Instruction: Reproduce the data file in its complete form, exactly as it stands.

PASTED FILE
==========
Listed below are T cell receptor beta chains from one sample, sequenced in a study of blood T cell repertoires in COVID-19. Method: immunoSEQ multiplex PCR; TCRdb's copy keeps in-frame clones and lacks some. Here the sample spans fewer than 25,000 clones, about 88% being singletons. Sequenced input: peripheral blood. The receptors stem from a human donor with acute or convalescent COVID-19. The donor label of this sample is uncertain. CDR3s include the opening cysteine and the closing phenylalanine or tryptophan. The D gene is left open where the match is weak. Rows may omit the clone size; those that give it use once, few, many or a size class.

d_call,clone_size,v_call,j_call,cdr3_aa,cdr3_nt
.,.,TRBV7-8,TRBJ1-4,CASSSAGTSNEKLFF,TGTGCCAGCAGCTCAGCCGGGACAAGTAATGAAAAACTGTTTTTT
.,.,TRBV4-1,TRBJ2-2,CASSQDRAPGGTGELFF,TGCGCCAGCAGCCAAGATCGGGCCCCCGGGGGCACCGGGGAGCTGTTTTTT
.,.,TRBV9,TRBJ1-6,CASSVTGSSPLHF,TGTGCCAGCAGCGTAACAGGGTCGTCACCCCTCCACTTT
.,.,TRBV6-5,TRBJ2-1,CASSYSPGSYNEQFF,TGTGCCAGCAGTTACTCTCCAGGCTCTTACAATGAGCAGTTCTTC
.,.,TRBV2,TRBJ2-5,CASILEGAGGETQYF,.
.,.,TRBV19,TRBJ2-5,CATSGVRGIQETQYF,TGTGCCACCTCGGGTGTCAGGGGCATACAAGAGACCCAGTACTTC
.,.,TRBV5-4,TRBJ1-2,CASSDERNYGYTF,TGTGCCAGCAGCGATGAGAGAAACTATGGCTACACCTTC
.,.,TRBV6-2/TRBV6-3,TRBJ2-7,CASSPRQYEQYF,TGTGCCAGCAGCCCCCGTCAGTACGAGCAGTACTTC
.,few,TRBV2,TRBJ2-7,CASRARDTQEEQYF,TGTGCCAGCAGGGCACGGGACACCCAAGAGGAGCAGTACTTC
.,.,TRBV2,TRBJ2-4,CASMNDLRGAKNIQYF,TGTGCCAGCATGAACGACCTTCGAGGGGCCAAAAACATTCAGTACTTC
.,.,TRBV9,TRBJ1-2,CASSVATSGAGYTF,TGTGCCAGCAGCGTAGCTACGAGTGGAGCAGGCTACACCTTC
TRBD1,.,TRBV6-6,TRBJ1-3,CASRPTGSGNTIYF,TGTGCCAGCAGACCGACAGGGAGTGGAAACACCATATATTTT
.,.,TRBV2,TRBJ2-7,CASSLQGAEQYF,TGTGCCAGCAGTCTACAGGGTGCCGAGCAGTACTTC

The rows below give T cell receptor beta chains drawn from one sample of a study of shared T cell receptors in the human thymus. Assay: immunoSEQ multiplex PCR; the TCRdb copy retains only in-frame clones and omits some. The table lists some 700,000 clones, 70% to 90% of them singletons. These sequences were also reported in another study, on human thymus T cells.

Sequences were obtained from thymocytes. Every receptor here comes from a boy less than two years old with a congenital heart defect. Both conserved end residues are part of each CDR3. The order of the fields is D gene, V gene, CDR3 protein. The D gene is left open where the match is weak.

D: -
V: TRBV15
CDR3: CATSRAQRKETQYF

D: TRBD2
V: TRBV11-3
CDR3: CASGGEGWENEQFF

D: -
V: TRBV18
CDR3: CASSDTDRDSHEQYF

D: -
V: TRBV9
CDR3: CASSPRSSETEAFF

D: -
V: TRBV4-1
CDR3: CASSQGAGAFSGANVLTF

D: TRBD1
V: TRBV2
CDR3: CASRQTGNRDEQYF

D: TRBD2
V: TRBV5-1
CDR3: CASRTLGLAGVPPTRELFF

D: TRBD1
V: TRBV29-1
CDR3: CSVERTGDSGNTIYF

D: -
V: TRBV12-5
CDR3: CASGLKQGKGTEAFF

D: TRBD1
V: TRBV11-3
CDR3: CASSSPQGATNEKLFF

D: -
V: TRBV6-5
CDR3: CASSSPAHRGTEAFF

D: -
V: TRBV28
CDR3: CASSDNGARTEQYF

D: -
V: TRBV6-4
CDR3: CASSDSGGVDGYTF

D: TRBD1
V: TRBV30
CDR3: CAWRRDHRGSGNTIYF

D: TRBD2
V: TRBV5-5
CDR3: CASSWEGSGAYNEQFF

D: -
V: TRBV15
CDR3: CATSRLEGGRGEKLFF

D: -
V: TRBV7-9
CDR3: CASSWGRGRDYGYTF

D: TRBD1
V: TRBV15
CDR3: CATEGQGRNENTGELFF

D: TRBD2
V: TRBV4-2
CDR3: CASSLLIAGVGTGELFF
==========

Listed below are T cell receptor beta chains from one sample, sequenced in a study of blood T cell repertoires in COVID-19. Method: immunoSEQ multiplex PCR; TCRdb's copy keeps in-frame clones and lacks some. Here the sample spans fewer than 25,000 clones, about 88% being singletons. Sequenced input: peripheral blood. The receptors stem from a human donor with acute or convalescent COVID-19. The donor label of this sample is uncertain. CDR3s include the opening cysteine and the closing phenylalanine or tryptophan. The D gene is left open where the match is weak. Rows may omit the clone size; those that give it use once, few, many or a size class.

d_call,clone_size,v_call,j_call,cdr3_aa,cdr3_nt
.,.,TRBV7-8,TRBJ1-4,CASSSAGTSNEKLFF,TGTGCCAGCAGCTCAGCCGGGACAAGTAATGAAAAACTGTTTTTT
.,.,TRBV4-1,TRBJ2-2,CASSQDRAPGGTGELFF,TGCGCCAGCAGCCAAGATCGGGCCCCCGGGGGCACCGGGGAGCTGTTTTTT
.,.,TRBV9,TRBJ1-6,CASSVTGSSPLHF,TGTGCCAGCAGCGTAACAGGGTCGTCACCCCTCCACTTT
.,.,TRBV6-5,TRBJ2-1,CASSYSPGSYNEQFF,TGTGCCAGCAGTTACTCTCCAGGCTCTTACAATGAGCAGTTCTTC
.,.,TRBV2,TRBJ2-5,CASILEGAGGETQYF,.
.,.,TRBV19,TRBJ2-5,CATSGVRGIQETQYF,TGTGCCACCTCGGGTGTCAGGGGCATACAAGAGACCCAGTACTTC
.,.,TRBV5-4,TRBJ1-2,CASSDERNYGYTF,TGTGCCAGCAGCGATGAGAGAAACTATGGCTACACCTTC
.,.,TRBV6-2/TRBV6-3,TRBJ2-7,CASSPRQYEQYF,TGTGCCAGCAGCCCCCGTCAGTACGAGCAGTACTTC
.,few,TRBV2,TRBJ2-7,CASRARDTQEEQYF,TGTGCCAGCAGGGCACGGGACACCCAAGAGGAGCAGTACTTC
.,.,TRBV2,TRBJ2-4,CASMNDLRGAKNIQYF,TGTGCCAGCATGAACGACCTTCGAGGGGCCAAAAACATTCAGTACTTC
.,.,TRBV9,TRBJ1-2,CASSVATSGAGYTF,TGTGCCAGCAGCGTAGCTACGAGTGGAGCAGGCTACACCTTC
TRBD1,.,TRBV6-6,TRBJ1-3,CASRPTGSGNTIYF,TGTGCCAGCAGACCGACAGGGAGTGGAAACACCATATATTTT
.,.,TRBV2,TRBJ2-7,CASSLQGAEQYF,TGTGCCAGCAGTCTACAGGGTGCCGAGCAGTACTTC

The rows below give T cell receptor beta chains drawn from one sample of a study of shared T cell receptors in the human thymus. Assay: immunoSEQ multiplex PCR; the TCRdb copy retains only in-frame clones and omits some. The table lists some 700,000 clones, 70% to 90% of them singletons. These sequences were also reported in another study, on human thymus T cells.

Sequences were obtained from thymocytes. Every receptor here comes from a boy less than two years old with a congenital heart defect. Both conserved end residues are part of each CDR3. The order of the fields is D gene, V gene, CDR3 protein. The D gene is left open where the match is weak.

D: -
V: TRBV15
CDR3: CATSRAQRKETQYF

D: TRBD2
V: TRBV11-3
CDR3: CASGGEGWENEQFF

D: -
V: TRBV18
CDR3: CASSDTDRDSHEQYF

D: -
V: TRBV9
CDR3: CASSPRSSETEAFF

D: -
V: TRBV4-1
CDR3: CASSQGAGAFSGANVLTF

D: TRBD1
V: TRBV2
CDR3: CASRQTGNRDEQYF

D: TRBD2
V: TRBV5-1
CDR3: CASRTLGLAGVPPTRELFF

D: TRBD1
V: TRBV29-1
CDR3: CSVERTGDSGNTIYF

D: -
V: TRBV12-5
CDR3: CASGLKQGKGTEAFF

D: TRBD1
V: TRBV11-3
CDR3: CASSSPQGATNEKLFF

D: -
V: TRBV6-5
CDR3: CASSSPAHRGTEAFF

D: -
V: TRBV28
CDR3: CASSDNGARTEQYF

D: -
V: TRBV6-4
CDR3: CASSDSGGVDGYTF

D: TRBD1
V: TRBV30
CDR3: CAWRRDHRGSGNTIYF

D: TRBD2
V: TRBV5-5
CDR3: CASSWEGSGAYNEQFF

D: -
V: TRBV15
CDR3: CATSRLEGGRGEKLFF

D: -
V: TRBV7-9
CDR3: CASSWGRGRDYGYTF

D: TRBD1
V: TRBV15
CDR3: CATEGQGRNENTGELFF

D: TRBD2
V: TRBV4-2
CDR3: CASSLLIAGVGTGELFF